35. Nisar e Ishq (lit. Sacrificed for Love), a translation from The Young Fisherman was organised for printing by Abdul Aziz at the Matba Khadim Ul Taleem Press, Lahore.
36. Do Rangi Duniya (lit. A Hypocritical World) a translation of The Faust by Munshi Teerath Ram Ferozpuri wasprinted at Daira e Adabiya, Lahore.
37. Husn ka Jadoo (lit. The Magic of Beauty)translated from Aristocratic Morals and other chapters of The Mysteries of London by Munshi Teerath Ram Firozpuri was published by Kitabistan, Delhi
38. Tarahdar Mashuqa (lit. A Deceitful Lover), a translation of The Father, translated by Pandit Girdhari Lal was printed at Qadimi Qutbkhana, Lahore.
 Present-day Uttar Pradesh, India.
 adopted son.
 Present-day Punjab, Pakistan
 Sayyid Abdul Latif, Influence of English Literature on Urdu Literature (London: Forster Groom & Co., 1924)
 https://www.rekhta.org/authors/george-w-m-reynolds-3/ebooks (Translations from Urdu by author)
If you are interested in this topic and want to explore further, the following are highly recommended:
Battacharya, Sucheta. “G.W.M. Reynolds: Rewritten in Nineteenth-century Bengal”. Humpherys and James eds. GWM Reynolds: Nineteenth-Century Fiction, Politics and the Press. Aldershot: Ashgate, 2008. 247-258.
Joshi, Priya. In Another Country: Colonialism, Culture, and the English Novel in India. Columbia: Columbia UP, 2002.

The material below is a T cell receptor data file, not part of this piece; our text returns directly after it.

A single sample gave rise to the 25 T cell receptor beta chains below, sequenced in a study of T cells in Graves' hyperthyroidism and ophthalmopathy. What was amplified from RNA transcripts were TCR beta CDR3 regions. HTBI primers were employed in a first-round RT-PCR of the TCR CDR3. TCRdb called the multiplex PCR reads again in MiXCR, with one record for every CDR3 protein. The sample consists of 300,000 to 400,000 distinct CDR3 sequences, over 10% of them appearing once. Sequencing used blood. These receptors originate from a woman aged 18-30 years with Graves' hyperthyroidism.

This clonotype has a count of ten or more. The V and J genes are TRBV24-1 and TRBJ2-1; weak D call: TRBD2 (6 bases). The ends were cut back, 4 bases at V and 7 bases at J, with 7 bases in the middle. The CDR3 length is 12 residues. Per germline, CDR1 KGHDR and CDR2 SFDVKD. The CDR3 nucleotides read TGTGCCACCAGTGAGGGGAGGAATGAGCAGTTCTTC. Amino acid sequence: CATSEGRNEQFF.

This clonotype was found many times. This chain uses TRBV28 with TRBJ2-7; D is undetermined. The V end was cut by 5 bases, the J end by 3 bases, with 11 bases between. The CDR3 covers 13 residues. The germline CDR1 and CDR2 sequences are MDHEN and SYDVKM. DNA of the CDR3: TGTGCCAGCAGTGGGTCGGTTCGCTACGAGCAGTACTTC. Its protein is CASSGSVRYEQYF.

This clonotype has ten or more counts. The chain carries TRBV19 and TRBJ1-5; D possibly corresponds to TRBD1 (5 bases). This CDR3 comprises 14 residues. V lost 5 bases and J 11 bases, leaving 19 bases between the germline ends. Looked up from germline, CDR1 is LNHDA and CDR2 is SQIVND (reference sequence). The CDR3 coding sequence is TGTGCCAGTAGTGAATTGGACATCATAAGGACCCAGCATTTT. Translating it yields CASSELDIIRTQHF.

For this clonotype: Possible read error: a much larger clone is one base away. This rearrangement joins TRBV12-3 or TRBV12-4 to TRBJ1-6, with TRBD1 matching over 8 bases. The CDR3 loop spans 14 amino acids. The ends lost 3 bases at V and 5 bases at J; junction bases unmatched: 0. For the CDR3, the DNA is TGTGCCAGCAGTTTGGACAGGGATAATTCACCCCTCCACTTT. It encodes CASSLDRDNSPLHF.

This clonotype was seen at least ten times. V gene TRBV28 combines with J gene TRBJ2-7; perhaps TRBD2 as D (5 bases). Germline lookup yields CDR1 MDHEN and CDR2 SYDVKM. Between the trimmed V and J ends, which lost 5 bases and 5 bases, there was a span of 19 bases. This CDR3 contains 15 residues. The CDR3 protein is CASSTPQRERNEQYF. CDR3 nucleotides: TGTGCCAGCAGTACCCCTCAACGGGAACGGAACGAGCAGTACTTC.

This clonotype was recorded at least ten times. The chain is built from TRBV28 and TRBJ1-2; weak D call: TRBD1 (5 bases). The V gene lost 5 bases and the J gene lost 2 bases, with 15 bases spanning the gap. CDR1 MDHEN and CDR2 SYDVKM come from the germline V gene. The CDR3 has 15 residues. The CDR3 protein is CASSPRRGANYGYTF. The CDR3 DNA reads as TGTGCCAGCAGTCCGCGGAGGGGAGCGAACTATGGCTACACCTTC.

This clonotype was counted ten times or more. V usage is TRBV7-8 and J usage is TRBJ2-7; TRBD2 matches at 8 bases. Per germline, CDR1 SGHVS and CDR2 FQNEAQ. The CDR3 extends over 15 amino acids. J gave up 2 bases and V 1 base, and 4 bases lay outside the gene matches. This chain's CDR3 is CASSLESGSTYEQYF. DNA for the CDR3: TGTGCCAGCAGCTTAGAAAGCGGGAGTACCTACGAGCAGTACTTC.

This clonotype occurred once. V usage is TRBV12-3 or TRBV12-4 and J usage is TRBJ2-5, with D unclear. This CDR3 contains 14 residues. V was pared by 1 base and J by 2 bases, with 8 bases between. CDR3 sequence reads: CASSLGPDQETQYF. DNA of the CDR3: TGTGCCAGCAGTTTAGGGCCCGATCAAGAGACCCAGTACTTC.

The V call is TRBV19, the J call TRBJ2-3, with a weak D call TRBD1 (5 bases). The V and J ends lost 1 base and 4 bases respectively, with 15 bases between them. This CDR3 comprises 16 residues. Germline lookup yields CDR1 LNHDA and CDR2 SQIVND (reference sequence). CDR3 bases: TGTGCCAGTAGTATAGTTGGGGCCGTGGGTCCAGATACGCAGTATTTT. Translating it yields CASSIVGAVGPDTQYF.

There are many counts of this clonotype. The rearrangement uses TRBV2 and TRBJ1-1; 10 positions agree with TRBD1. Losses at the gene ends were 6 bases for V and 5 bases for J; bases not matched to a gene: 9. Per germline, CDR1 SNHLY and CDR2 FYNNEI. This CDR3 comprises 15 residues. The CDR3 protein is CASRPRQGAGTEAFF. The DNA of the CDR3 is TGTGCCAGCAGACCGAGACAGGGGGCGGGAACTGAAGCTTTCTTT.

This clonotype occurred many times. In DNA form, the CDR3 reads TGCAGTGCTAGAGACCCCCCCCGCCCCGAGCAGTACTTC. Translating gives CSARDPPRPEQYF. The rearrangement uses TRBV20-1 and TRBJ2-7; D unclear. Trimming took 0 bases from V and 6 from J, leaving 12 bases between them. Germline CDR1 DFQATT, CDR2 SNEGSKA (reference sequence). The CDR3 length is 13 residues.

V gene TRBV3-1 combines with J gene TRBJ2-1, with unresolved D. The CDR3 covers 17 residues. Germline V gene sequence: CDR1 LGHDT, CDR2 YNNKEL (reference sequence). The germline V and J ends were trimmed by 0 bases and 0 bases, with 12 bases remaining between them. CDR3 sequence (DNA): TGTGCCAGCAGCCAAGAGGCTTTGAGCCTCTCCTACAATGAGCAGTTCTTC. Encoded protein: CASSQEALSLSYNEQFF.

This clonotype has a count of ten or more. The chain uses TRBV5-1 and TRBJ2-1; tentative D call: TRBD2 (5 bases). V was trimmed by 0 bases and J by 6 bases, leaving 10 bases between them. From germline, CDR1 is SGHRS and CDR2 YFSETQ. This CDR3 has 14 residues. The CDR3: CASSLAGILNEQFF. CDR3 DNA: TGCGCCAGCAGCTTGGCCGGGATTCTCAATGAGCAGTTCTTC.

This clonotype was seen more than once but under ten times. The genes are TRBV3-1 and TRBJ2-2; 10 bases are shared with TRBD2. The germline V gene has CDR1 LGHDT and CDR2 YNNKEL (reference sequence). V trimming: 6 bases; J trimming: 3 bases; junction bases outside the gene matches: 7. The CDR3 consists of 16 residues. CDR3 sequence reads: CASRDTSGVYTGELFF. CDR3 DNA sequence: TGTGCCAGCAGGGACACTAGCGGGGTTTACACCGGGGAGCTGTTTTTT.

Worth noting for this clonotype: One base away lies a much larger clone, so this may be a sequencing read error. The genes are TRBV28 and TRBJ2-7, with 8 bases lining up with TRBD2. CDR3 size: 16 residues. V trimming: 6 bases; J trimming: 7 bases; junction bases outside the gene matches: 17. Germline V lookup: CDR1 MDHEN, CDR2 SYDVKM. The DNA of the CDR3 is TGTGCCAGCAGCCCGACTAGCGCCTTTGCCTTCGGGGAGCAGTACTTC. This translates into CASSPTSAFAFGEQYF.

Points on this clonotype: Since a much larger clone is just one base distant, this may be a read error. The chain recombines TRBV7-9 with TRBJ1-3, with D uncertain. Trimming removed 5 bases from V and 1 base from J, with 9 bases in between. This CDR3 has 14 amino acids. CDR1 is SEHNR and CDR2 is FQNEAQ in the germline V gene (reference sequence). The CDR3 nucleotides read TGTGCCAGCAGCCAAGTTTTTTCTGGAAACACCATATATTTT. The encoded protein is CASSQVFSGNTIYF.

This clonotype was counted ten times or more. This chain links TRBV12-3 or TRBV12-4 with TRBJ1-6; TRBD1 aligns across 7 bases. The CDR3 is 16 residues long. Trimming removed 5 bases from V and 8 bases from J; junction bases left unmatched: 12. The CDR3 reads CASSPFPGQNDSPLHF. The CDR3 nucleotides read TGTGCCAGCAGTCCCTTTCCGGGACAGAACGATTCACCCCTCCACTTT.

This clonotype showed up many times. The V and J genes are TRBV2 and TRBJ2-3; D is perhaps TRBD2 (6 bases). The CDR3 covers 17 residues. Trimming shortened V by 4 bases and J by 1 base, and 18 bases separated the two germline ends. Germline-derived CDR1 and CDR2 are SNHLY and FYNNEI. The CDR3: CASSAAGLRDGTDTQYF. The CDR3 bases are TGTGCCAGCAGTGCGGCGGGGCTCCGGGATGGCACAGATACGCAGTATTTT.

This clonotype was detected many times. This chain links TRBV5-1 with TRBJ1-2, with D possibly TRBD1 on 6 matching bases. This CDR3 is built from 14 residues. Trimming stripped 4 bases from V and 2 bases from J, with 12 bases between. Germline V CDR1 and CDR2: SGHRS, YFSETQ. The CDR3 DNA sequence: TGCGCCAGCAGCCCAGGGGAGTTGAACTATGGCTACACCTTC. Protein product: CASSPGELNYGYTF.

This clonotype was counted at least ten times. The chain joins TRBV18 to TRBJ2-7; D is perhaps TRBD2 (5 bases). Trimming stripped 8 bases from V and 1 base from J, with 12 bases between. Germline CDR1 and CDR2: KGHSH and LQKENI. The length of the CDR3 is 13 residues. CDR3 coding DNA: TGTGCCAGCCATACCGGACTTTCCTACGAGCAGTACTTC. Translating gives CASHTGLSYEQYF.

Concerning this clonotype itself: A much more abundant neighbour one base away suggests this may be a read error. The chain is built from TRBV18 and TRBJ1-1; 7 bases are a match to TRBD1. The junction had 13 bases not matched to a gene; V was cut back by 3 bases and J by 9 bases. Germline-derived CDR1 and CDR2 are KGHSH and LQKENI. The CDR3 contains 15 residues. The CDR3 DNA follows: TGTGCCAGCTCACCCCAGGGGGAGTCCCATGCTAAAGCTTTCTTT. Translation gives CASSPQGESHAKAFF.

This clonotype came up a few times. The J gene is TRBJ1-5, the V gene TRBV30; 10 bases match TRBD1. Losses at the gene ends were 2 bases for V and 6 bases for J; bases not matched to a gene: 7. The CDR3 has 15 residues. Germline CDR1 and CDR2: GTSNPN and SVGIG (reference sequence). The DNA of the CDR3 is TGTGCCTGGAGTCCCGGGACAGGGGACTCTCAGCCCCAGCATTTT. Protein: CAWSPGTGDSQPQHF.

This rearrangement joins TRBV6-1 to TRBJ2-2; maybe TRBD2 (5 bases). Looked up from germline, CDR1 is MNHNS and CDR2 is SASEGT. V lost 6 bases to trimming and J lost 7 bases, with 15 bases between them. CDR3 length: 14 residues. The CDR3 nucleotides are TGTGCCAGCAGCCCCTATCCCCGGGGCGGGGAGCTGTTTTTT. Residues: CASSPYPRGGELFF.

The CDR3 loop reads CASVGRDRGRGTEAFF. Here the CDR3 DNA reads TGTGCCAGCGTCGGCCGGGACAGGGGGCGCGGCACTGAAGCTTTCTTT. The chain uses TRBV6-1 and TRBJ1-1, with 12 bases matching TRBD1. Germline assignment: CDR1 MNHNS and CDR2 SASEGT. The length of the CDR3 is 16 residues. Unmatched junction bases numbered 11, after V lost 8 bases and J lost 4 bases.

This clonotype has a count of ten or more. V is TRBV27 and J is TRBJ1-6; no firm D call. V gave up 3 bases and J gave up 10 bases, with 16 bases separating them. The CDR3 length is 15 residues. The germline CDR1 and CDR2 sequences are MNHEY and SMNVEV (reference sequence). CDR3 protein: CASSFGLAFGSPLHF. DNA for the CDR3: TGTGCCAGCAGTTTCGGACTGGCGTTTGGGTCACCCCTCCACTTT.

– Mary L. Shannon
One thought on “Reynolds In Translation”
Kudos to the young and passionate researcher Mr. Mukarram Irshad Naqvi !!!
An informative and thought provoking piece of research work. Proud to see how much literary, translation and transcreation work was going on in the Lucknow of those days !!! That too without dictionries !
How much these translations of English literature have enriched the Urdu language and literature is unimaginable ! I am sure not only Urdu but other Indian languages must have directly or indirectly benefited from the hard work of these early translators.
I once again felicitate the learned author of this article for his hard work, research aptitude and his ease in expressing himself in the language of Shakespeare!
Keep on great work !